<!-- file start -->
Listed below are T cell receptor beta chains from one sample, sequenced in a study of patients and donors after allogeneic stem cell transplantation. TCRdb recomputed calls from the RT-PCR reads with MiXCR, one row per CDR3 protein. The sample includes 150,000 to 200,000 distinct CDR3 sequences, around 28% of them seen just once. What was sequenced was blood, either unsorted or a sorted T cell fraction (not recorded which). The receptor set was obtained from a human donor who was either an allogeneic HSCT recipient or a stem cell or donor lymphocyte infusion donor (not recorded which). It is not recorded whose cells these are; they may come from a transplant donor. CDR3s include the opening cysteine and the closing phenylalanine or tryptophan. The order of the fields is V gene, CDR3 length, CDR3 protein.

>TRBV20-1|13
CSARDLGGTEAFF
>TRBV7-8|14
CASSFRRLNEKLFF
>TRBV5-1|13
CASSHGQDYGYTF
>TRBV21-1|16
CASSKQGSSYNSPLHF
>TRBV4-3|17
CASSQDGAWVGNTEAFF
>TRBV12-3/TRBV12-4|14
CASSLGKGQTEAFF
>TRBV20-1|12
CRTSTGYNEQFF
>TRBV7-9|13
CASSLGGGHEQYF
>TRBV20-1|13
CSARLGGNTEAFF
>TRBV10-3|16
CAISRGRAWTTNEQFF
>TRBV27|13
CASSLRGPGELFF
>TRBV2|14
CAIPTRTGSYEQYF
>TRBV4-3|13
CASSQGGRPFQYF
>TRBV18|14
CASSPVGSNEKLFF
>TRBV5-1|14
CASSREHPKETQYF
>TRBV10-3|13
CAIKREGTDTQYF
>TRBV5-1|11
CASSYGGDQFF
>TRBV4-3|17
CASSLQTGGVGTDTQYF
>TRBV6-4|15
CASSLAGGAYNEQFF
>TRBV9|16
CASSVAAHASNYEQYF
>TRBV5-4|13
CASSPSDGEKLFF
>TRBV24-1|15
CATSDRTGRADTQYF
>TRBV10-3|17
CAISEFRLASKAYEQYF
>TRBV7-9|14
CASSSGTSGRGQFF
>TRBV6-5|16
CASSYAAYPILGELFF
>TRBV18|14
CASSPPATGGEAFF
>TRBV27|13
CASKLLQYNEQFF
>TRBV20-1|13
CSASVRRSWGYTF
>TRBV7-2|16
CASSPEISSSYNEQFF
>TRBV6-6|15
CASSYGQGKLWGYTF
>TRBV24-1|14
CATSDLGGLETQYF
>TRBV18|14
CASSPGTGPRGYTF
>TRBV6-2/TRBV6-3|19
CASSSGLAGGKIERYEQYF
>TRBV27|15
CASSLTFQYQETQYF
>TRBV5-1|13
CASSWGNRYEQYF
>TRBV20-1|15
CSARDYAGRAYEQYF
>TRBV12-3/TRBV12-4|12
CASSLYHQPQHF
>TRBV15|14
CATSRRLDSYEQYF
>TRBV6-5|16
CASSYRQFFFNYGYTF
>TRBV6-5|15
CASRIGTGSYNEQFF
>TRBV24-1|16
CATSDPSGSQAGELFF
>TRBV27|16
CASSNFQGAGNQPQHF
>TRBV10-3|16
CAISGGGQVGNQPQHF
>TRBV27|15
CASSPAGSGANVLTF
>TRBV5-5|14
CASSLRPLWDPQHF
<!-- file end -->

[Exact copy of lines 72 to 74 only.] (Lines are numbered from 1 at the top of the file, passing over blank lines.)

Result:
>TRBV20-1|15
CSARDYAGRAYEQYF
>TRBV12-3/TRBV12-4|12